U.S. Pat. No. 4,169,738 to Luque describes another planar solar cell that is active on both sides. The solar cell is positioned in a solar concentrator capable of simultaneously illuminating both sides of the cell. The cell is immersed in a transparent liquid that enhances solar energy concentration and aids in removing undesirable heat from the cell. Electrically conductive metal grids serving as cathode and anode connections are formed on both sides of the cell. The grid apertures allow the light to enter into the appropriate semiconductor regions.

SUMMARY OF THE INVENTION

The present device capitalizes on the fact that photovoltaic efficiency has increased rapidly in recent years. However, intrinsic photovoltaic efficiency cannot improve indefinitely and means to concentrate solar radiation onto active surfaces is one means of improving net generation of electricity from solar installations. The utility of the present apparatus is in providing a structure to reflect various optical functions related to concentration, dispersion, motion control, and incident light ray enhancement to stimulate photovoltaic panels with differing angular orientations in relation to the most direct angle of incidence of light from the sun. Thus, the present device is a light chamber wherein radiation, preferably solar radiation, is bounced around in a highly reflective and magnified manner. Photovoltaic solar arrays or panels are strategically placed within the light chamber to maximize the amount of radiation impinging upon the active surfaces.

The sun-facing plane of the device houses panels with direct light input. The orientation of the sun-facing plane may be controlled by conventional two-axis solar trackers. The system also houses photovoltaic panels opposite the sun-facing plane and placed in other angles or curves not directly facing the sun. In many implementations this allows much higher wattage output from a smaller defined geographical area than conventional concentrating photovoltaic systems. Because the present device is much smaller per watt of output, it can be used with greater acceptance in urban and suburban settings.

The primary purpose of the invention is to reduce the footprint, tracking requirements, and overall cost per delivered watt for electrical output from solar cell arrays in relation to sun exposure. A secondary benefit of the device is the creation of useable heat resulting from magnified and concentrated reflective-light. This heat can be used, for example, for residential or commercial heating purposes.

The device described herein utilizes a combination of motion-controlled concentrating, dispersing, and reflective filtering optics in combination with a highly internally-reflective light chamber that permits multi-directional light-ray access, control, and splitting for distribution to solar panels placed at various orientations within the light chamber.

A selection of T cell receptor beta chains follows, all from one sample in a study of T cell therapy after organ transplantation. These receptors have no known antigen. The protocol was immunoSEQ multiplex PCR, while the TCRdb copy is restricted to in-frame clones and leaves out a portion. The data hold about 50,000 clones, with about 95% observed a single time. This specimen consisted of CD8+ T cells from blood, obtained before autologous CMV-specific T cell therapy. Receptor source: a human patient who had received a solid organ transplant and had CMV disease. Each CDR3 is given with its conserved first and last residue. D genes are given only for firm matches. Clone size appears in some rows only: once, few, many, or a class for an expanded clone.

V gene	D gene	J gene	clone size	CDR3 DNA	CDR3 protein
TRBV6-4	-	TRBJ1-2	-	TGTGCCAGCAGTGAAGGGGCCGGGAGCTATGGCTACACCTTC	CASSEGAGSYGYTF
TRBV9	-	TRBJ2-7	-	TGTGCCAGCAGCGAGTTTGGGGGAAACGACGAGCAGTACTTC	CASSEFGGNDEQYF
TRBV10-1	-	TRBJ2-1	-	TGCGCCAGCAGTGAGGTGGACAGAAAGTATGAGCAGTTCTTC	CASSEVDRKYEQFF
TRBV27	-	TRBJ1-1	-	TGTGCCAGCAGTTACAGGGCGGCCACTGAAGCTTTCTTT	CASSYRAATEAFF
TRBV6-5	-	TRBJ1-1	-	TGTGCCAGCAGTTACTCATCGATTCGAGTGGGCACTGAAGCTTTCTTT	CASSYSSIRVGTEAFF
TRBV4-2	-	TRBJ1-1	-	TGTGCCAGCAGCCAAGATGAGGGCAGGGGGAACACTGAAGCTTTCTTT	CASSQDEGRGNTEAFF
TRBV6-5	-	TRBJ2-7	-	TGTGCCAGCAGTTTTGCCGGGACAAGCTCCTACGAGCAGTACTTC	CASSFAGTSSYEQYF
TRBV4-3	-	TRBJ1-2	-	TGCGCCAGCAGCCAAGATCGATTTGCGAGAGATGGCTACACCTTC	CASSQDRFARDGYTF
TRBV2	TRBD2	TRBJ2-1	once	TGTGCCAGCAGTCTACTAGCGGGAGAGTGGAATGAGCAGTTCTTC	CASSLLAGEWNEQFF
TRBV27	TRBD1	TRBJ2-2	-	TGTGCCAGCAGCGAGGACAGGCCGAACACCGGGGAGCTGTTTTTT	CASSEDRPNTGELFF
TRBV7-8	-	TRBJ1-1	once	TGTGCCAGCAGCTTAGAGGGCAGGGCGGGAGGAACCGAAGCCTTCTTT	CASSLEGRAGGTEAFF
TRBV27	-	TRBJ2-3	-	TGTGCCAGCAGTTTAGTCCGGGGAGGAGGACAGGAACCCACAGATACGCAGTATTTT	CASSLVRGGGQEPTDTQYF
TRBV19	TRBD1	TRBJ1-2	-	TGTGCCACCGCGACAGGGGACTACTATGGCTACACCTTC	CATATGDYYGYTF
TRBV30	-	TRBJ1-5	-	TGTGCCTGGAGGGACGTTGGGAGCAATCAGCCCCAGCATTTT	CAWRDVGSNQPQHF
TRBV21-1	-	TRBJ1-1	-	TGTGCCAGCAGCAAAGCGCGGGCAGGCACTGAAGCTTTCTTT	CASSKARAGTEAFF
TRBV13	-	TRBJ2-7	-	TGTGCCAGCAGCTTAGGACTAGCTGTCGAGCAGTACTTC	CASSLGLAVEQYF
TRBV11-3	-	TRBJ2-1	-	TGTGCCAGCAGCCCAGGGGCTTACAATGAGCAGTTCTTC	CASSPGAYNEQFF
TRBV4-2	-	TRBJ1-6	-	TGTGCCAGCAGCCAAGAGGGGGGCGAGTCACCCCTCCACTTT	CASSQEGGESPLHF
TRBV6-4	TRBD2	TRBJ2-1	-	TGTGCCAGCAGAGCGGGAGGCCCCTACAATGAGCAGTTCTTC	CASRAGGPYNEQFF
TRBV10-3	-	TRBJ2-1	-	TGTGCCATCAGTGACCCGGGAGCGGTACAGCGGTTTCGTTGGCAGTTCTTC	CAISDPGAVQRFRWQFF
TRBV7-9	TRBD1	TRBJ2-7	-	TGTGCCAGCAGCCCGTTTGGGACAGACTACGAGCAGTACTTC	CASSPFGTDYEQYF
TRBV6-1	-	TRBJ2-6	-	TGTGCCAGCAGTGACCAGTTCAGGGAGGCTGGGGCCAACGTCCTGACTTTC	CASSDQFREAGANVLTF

Any type of photovoltaic array can be used in combination with the present device, in series or parallel configurations. For example, flexible-, thin-, and/or rigid-framed photovoltaic panels can be disposed together within a cylindrical light chamber, thereby maximizing the efficient use of space for purposes of generated electricity from sunlight.

When the device is used in combination with solar tracking devices, it produces electricity both from direct impingement of perpendicular light rays onto a top-most solar array, but also creates additional reflective light that is directed onto photovoltaic panels or flexible arrays which are in opposing and/or tangential relationships to the axis of the sunlight.

The device thus generates increased electrical output on a per-unit (or per solar-tracker) basis than conventional solar arrays. The present device is also extremely space efficient. Because the device is both efficient in terms of generating electricity and efficient in terms of space used, the total cost to generate the electricity is reduced due to the decreased need for solar trackers per desired electrical output. Because the light chamber also generates heat, methods are described to deal with that heat in a utilitarian manner.

The device has a unique “plug and play” modular design that allows it to be easily customized for specific installations or electrical output requirements. The reflective light chamber is dimensioned and configured to enable variable light concentration, dispersion, and filtering. This enables solar panels of almost any configuration to be used in combination with the light chamber. There are various other industries (macro to micro) in which complimentary product interfaces to this invention exist.

The present device also greatly reduces the weight of the device per watt of electricity generated by making smart use of vertical space. The solar panels used in the device can be disposed in multiple horizontal plans, stacked vertically, thereby making maximum use of vertical space. This reduces the need for large glass panels and the corresponding structural supports and machinery needed to orient large panes appropriately. Of particular note is that the housing makes rigid glass encapsulation unnecessary for the solar arrays contained within the light chamber.

The device multiplies the output of solar panels of any shape, size, or configuration. While the output of some shapes and sizes of panels are more effectively increased than others, output of all panel configurations is increased by their volumetric distribution within the light chamber and the magnification of light that takes place within the light chamber.